3. 10 degree difference in my ability to flex my foot forward on the injured side. Result of the injury? Or previous imbalance? I'll never know, but something to be aware of & work towards getting each side equal.
He did some deep tissue massage to get out knots in my low calf muscle that might be tugging at the achilles (where he commented that most people cringe with pain – yeah, it was uncomfortable, but I definitely wouldn't call it a “cringe” type of pain. But, perhaps my threshold for pain is different than most). He showed me some strengthening exercises and stretches and then put a steroid patch on the area (called Iontophoresis). Basically it moves the cortisone from the patch under the skin to take away the inflammation. Doing a bit of reading online, it sounds like it’s a pretty effective way to relieve the inflammation in the area.

Which leads us to now! I’m planning to hop on the bike again tonight, hopefully for another hour or so. Should be a jolly good time.

General plan forward: no running until there’s no inflammation and no pain to get up on my toes (right now there still is). Cross train my butt off. Try to continue on my weekly “get to race weight” plan, even thought that’s a lot harder when you’re not running & it’s Thanksgiving week (can I please replace the 10,000 calorie meals I know will be at both families' homes this weekend with wholesome Just Food Co-op food?). Strength work as usual. Extra time devoted to flexibility.

*Sigh* Not the most fun plan, but it’s all I have & I can choose to be down on myself or make the most of this. I’m choosing to be positive & think of this as an opportunity to make myself stronger/more fit/etc. My new motto is to "make myself better today" - every minute that I'm cross training, I think about how it's making me faster/stronger/more fit. Makes each minute go by a little faster :)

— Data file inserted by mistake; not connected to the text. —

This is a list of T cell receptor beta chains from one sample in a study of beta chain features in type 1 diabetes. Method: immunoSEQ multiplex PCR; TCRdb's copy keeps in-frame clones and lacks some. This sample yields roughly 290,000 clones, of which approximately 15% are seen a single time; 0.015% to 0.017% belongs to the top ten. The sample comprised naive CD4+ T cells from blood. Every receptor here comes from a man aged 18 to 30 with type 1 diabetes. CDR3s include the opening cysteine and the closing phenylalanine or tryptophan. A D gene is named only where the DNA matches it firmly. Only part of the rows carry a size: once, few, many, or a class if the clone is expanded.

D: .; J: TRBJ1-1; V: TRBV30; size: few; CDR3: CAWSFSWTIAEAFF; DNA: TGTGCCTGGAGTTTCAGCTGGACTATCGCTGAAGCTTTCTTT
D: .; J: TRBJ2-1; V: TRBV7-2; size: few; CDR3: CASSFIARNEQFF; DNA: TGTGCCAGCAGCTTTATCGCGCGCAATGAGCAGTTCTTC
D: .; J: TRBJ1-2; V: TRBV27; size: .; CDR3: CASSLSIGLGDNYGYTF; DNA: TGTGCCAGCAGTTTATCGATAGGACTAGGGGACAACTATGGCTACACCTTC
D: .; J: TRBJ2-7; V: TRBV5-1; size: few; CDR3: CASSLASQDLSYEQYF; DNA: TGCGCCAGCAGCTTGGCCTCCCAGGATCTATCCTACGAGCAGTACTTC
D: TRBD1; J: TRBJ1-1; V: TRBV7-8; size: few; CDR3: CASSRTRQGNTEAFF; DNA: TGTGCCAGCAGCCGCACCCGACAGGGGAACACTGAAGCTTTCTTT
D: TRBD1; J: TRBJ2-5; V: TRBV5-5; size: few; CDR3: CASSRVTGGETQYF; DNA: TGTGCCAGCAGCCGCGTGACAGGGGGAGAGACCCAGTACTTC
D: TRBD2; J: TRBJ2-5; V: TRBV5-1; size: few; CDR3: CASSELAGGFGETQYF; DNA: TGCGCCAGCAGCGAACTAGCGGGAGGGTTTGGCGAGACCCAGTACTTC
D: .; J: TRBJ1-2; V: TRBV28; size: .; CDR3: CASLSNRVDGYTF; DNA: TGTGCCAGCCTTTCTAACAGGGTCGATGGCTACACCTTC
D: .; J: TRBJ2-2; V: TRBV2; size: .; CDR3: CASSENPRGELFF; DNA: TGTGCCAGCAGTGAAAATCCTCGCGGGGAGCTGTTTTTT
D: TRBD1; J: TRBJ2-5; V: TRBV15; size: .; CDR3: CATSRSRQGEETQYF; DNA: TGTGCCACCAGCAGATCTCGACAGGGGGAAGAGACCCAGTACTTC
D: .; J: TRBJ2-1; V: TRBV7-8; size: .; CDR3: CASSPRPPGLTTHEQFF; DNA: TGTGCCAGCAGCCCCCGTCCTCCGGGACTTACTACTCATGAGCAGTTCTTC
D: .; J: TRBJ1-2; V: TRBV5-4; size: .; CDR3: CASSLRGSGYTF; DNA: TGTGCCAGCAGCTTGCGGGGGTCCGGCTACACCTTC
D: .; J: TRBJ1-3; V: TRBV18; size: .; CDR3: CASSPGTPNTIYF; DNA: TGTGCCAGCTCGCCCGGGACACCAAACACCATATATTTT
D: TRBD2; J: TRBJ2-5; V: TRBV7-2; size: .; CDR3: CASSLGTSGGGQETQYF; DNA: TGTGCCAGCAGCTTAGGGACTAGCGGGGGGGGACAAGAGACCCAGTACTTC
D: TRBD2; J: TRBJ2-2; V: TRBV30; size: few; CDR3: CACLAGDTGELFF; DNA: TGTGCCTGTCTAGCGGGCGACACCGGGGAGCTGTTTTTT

PS - I love living, running, and working in small communities. While hammering away on the elliptical today (I look a little phycho, not going to lie), someone came up to me and said, "I saw you running at the park last week! Man, you were flying! I was the man with the big white dog. You aren't injured, are you?" "Oh, no! Well, hope it's just something quick! Man, you looked so good out there!" :)

Nichole Porath

Nichole is a blogger, elite level runner, and coach. She ran professionally for Brooks for two years after qualifying for the 2012 US Olympic Marathon Trials. During that time she founded TNC endurance, where she coaches and motivationally speaks to organizations large and small. This blog details her rise to national-level racing, and continues to follow her as she gets back into racing after starting a family. Read on, friends!

3 comments:

  1. Just a note of caution: stretching an injured achilles does not aid recovery! Let it heal and then start stretching it. Time spent doing workouts like pool running make you appreciate running all the more.

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  2. I have enjoyed your recap of the last week. It is very humbling when our bodies do not do what we would like them to do. I blew up my calf last weekend and haven't been able to run either. I like to take these times as a constant reminder that I am unable to accomplish anything on my own. It is only through Christ that we are able. I think you will be very surprised at how well your body will react to having some forced rest/cross training time. I hope you had a great Thanksgiving.

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  3. Cassie Funke-HarrisNovember 28, 2011 at 7:26 AM

    Two thoughts about aqua-jogging. First, your heart rate will be somewhat lower simply because you are in the pool. The water pressure makes your bp higher and that makes your heart rate lower. I'm not sure how much difference that makes in numbers (I could look it up if you're interested) or how much of a difference you're experiencing, but it's interesting nonetheless. Also, email me if you want ideas for making aqua-jogging harder. I've had people get so good at it that they can't get their heart rate out of the easy effort zone without modifications. Not that any runner wants to "get good" at aqua-jogging, given the reason they're doing it. :)